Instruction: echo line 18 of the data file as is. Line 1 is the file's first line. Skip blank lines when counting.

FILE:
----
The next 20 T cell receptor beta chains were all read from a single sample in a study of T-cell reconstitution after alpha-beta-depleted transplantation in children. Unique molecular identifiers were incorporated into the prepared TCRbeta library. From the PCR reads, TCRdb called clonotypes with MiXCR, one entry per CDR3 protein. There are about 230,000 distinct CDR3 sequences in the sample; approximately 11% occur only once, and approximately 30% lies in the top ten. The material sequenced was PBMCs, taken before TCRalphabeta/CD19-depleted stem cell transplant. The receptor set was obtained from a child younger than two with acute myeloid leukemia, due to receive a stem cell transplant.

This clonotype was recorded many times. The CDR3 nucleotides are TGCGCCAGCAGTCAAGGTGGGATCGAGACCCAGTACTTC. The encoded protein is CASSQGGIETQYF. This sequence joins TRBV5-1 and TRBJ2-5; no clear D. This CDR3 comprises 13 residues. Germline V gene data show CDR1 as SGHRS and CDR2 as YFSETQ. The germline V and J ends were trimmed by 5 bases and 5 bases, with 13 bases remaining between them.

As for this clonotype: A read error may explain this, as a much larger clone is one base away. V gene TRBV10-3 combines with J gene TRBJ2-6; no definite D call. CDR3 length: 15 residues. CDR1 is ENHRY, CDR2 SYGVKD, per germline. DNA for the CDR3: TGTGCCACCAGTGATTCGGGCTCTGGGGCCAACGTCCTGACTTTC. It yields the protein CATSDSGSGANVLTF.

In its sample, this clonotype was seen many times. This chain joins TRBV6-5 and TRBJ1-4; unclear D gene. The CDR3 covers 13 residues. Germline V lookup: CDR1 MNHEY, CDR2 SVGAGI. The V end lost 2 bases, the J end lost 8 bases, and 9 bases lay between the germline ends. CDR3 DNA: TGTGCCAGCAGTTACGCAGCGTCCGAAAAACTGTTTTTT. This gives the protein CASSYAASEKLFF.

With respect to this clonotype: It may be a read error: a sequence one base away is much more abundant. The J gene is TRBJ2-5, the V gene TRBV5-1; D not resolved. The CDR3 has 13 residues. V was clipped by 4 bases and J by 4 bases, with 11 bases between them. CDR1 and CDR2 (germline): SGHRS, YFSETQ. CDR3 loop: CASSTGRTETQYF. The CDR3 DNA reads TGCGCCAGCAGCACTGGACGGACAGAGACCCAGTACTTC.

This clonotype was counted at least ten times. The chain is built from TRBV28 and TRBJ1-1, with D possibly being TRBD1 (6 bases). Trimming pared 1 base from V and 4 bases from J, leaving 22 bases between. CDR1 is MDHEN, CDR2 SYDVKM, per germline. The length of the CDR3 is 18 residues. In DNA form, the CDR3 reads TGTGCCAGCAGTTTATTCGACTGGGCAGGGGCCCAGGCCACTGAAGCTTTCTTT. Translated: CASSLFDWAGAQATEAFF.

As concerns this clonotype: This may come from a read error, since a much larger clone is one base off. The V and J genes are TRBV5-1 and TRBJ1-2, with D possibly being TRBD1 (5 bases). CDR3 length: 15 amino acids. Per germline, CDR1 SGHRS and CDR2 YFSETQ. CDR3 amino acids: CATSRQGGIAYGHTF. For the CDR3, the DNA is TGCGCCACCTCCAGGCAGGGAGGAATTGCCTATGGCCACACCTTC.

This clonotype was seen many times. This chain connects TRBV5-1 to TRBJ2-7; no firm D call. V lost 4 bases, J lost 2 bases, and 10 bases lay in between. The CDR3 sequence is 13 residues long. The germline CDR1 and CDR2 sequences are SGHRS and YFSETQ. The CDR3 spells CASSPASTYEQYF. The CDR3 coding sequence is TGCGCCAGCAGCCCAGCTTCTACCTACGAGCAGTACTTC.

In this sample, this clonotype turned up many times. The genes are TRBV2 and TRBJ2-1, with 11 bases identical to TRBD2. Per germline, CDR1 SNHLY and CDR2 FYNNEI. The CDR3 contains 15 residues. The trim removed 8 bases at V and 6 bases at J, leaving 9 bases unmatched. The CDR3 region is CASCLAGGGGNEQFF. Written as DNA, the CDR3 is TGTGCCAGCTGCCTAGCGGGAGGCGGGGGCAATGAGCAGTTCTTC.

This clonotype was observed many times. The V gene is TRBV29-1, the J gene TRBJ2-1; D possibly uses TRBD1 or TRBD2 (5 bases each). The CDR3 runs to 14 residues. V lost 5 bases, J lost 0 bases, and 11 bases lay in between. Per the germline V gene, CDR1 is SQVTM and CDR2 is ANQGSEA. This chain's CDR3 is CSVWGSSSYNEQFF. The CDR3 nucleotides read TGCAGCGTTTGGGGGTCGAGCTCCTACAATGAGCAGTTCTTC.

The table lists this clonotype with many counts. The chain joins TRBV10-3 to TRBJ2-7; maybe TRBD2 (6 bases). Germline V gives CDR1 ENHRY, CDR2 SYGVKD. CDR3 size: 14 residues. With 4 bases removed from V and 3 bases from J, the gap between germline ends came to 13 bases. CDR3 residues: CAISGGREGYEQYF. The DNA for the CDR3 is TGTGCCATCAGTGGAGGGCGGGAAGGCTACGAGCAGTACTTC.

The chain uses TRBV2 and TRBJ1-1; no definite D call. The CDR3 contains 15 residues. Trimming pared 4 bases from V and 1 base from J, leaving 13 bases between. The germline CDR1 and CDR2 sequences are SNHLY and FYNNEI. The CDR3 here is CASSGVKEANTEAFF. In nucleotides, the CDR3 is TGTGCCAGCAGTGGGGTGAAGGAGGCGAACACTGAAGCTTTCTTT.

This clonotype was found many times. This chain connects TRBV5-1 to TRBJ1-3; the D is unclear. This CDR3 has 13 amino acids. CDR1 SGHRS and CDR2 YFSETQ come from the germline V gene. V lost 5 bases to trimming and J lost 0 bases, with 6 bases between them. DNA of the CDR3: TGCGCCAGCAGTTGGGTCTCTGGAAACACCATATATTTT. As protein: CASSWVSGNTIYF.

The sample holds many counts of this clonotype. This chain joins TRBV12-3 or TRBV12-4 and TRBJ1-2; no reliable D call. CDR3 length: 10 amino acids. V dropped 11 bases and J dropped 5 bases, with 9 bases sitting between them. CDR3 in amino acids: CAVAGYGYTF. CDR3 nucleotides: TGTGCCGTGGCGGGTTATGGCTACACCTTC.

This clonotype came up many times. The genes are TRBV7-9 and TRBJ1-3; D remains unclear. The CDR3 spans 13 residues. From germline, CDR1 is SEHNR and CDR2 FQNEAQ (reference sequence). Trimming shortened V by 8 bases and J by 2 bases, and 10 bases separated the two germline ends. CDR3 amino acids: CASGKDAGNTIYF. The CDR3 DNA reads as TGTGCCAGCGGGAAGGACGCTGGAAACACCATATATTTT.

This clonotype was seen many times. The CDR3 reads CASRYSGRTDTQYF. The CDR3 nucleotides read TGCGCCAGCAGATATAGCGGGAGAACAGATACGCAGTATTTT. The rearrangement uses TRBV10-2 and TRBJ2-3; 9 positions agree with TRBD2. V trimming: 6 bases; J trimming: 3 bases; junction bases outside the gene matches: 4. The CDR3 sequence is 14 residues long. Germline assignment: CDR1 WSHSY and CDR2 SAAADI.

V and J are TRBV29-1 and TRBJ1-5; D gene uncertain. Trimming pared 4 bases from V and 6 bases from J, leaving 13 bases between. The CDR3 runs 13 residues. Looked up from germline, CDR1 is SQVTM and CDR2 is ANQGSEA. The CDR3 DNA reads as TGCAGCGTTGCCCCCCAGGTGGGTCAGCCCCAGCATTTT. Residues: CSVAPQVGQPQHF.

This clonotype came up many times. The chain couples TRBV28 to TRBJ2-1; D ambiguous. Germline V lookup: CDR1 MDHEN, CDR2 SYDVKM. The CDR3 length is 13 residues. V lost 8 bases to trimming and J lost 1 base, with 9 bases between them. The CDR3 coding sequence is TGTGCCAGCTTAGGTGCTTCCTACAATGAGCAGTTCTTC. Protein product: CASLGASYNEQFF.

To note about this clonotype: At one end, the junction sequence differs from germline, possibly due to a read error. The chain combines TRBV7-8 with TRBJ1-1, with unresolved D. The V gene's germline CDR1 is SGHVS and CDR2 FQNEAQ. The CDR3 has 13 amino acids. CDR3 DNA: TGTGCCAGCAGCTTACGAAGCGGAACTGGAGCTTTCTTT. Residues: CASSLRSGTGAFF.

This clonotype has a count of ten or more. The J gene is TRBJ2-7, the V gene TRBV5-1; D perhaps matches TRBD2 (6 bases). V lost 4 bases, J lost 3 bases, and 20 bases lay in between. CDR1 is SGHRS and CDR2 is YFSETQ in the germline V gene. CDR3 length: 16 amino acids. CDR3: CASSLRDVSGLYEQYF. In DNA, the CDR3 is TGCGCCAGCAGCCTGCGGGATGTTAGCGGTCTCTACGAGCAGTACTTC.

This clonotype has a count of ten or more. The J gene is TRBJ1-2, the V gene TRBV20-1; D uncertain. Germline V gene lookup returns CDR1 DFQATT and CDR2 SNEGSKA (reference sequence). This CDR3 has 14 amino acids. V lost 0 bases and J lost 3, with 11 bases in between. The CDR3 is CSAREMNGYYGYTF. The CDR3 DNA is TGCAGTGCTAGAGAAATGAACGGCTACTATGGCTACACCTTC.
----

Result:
This clonotype came up many times. The chain couples TRBV28 to TRBJ2-1; D ambiguous. Germline V lookup: CDR1 MDHEN, CDR2 SYDVKM. The CDR3 length is 13 residues. V lost 8 bases to trimming and J lost 1 base, with 9 bases between them. The CDR3 coding sequence is TGTGCCAGCTTAGGTGCTTCCTACAATGAGCAGTTCTTC. Protein product: CASLGASYNEQFF.